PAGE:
Congratulations to Aurelius, Välkommen to DataStax!

Congratulations to Aurelius on the news of your recent acquisition! The Aurelius team has always been our companions in promoting the value of relationships in data, and I wish you all the best as you embark upon the journey of building a new graph database.

To our friends at DataStax, not only Congratulations on your first-ever acquisition, but a hearty Välkommen! to the graph database ecosystem!

As the creator of the first modern graph database, Neo4j, we have always obsessed over the value of data relationships, and the market is now providing incredibly strong validation of graph databases. This trend is led by some of the world’s best-known companies, such as Walmart, eBay, Earthlink, UBS, CenturyLink, National Geographic, HP, and Cisco, plus innovative startups like Medium, CrunchBase, Polyvore, Zephyr Health and Elementum, all of whom have built highly scalable, mission critical applications on top of the Neo4j graph database.

Over the years, we have built a rich and rapidly growing graph community boasting some 20,000 meetup members across 77 cities in 25 countries. Last year, this community organized and attended more than 500 events: more than one per day throughout the entire year and continuing in 2015! More than one per day! That blows my mind.

Neo4j at FOSDEM
The Neo4j Community hosted more than one event per day in 2014.

It’s been equally exciting to see the incredible recognition from the analyst community, which predicts that the graph market is poised to explode. Says Gartner: Graph analysis is possibly the single most effective competitive differentiator for organizations pursuing data-driven operations and decisions after the design of data capture.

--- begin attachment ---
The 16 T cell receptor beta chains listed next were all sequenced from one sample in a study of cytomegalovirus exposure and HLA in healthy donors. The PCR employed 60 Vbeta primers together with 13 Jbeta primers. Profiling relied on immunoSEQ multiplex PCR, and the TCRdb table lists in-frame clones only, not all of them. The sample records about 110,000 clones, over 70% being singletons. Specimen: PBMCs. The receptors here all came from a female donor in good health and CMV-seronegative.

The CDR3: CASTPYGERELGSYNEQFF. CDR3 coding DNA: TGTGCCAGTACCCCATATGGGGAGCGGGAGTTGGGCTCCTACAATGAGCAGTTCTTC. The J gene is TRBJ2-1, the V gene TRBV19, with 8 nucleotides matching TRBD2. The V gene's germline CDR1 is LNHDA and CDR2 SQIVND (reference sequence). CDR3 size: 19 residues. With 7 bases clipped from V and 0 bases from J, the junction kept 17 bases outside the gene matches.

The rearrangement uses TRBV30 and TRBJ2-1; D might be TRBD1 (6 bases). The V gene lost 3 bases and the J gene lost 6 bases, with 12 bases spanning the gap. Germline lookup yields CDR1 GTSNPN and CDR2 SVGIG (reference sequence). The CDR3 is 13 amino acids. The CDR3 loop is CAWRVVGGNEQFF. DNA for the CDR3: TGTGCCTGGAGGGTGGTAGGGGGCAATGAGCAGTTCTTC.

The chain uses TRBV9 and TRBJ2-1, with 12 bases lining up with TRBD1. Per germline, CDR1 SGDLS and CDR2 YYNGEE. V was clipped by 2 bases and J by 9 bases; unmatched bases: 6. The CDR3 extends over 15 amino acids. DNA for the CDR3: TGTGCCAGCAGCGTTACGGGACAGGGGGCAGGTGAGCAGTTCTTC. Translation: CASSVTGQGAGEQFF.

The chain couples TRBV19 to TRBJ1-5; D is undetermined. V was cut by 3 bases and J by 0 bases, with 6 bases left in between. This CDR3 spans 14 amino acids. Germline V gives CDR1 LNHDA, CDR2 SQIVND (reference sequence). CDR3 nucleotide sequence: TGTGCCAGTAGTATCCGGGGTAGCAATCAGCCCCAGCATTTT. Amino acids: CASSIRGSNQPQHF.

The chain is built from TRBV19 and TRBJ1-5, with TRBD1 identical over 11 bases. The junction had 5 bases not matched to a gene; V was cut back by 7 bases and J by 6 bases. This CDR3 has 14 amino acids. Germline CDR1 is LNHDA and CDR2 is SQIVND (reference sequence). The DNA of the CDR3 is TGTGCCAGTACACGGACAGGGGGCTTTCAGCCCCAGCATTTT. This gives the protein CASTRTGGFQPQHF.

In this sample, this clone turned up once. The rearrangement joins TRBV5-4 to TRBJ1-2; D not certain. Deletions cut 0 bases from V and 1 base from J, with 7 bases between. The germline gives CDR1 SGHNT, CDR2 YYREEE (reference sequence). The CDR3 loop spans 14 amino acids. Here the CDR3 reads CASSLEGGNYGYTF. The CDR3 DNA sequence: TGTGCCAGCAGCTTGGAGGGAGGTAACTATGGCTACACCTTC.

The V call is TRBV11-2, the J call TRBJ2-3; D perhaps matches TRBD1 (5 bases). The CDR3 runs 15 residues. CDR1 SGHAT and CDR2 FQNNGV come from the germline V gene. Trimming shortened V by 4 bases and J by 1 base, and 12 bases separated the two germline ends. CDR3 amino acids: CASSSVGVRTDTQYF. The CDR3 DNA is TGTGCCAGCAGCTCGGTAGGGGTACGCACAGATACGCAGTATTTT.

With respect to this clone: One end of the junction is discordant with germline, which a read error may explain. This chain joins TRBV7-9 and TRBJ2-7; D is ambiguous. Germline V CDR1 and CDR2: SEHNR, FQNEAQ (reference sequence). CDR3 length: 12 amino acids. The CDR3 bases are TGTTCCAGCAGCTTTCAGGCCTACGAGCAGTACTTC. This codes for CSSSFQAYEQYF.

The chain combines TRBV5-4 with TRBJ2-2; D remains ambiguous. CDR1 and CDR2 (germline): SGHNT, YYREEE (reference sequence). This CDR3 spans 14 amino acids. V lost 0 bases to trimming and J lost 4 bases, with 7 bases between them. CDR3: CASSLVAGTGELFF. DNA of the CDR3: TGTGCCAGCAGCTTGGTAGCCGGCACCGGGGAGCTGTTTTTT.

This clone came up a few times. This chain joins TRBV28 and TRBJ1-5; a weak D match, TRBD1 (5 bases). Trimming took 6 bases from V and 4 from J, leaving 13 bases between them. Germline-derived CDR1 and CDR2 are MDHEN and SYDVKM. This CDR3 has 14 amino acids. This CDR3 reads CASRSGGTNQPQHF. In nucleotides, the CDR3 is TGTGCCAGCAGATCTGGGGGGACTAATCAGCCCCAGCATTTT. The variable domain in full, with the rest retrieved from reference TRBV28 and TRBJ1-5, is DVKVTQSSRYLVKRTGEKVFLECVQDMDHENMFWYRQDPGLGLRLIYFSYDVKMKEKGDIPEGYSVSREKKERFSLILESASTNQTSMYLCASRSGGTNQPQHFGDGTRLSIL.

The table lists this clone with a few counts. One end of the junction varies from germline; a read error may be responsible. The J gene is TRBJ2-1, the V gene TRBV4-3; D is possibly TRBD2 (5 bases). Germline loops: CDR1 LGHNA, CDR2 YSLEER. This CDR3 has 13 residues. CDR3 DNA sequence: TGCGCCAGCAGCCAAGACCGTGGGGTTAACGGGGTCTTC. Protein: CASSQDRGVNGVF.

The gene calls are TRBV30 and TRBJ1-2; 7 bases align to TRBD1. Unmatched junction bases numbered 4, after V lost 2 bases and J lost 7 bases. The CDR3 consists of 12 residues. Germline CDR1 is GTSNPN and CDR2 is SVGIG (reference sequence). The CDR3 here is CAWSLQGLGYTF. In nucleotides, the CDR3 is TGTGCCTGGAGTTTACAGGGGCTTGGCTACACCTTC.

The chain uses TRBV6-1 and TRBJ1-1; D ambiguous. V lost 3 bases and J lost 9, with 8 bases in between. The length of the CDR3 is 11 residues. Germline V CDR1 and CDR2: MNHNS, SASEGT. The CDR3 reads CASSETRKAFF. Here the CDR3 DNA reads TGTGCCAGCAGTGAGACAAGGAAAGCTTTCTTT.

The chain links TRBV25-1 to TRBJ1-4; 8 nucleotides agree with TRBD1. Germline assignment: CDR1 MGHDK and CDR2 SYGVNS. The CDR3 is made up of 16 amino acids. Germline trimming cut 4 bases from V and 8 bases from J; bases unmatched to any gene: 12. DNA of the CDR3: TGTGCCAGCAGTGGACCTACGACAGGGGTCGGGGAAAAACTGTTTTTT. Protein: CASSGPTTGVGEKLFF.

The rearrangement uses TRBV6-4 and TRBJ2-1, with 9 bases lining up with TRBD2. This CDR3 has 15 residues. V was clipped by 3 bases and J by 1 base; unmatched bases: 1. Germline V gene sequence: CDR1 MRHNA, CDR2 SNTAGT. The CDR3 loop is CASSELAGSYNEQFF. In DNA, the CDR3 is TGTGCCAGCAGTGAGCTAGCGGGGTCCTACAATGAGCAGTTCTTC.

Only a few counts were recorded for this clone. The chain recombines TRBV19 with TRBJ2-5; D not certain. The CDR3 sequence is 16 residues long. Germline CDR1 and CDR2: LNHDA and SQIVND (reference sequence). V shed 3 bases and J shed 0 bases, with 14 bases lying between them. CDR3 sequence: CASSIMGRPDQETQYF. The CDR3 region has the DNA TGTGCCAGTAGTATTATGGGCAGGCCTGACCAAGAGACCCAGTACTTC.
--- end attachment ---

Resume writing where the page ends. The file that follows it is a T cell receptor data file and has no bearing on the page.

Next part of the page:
Forrester Research predicts that graph databases will be used by more than 25 percent of all enterprises by 2017 and that the graph database market will reach $400 million in annual spend by 2018. This is absolutely explosive growth and Neo4j is thrilled to be at the center of it as the leading graph database (twice as popular as all other graph databases combined, according to DB-Engines).

Neo4j is the dominant graph database

Neo4j is the dominant graph database.

For me personally, it’s interesting to reflect on how recognition of graph databases has grown over the years. When we started thinking about graphs in data back in 2000, we strongly sensed that there was a lot of value in data relationships and a graph database optimized for that.

Fast-forward to 2015, and we see DataStax stating in their blog post about their Aurelius acquisition: the request for graph database support in DSE has been the single biggest customer ask, outpacing every other product/feature request.

Why is this happening? Momentum is gaining because companies recognize the massive transformative power that data relationships can bring to a business. The result has been a flurry of activity across every industry, and an increasing number of use cases. Graph databases are the only way to leverage these well, and are a natural fit in the ongoing quest for competitive advantage. Think real-time recommendations that combine historical with current behavior, fraud detection with access to social data, supply chain management that includes real-time route information, and Master Dara Management that visualizes the different channels customers use to communicate.

For someone who has persistently evangelized the value of graphs, these developments provide a deep sense of optimism. I wish the Aurelius team luck on their new journey, and look forward to an even more dynamic graph ecosystem as DataStax joins the graph community.

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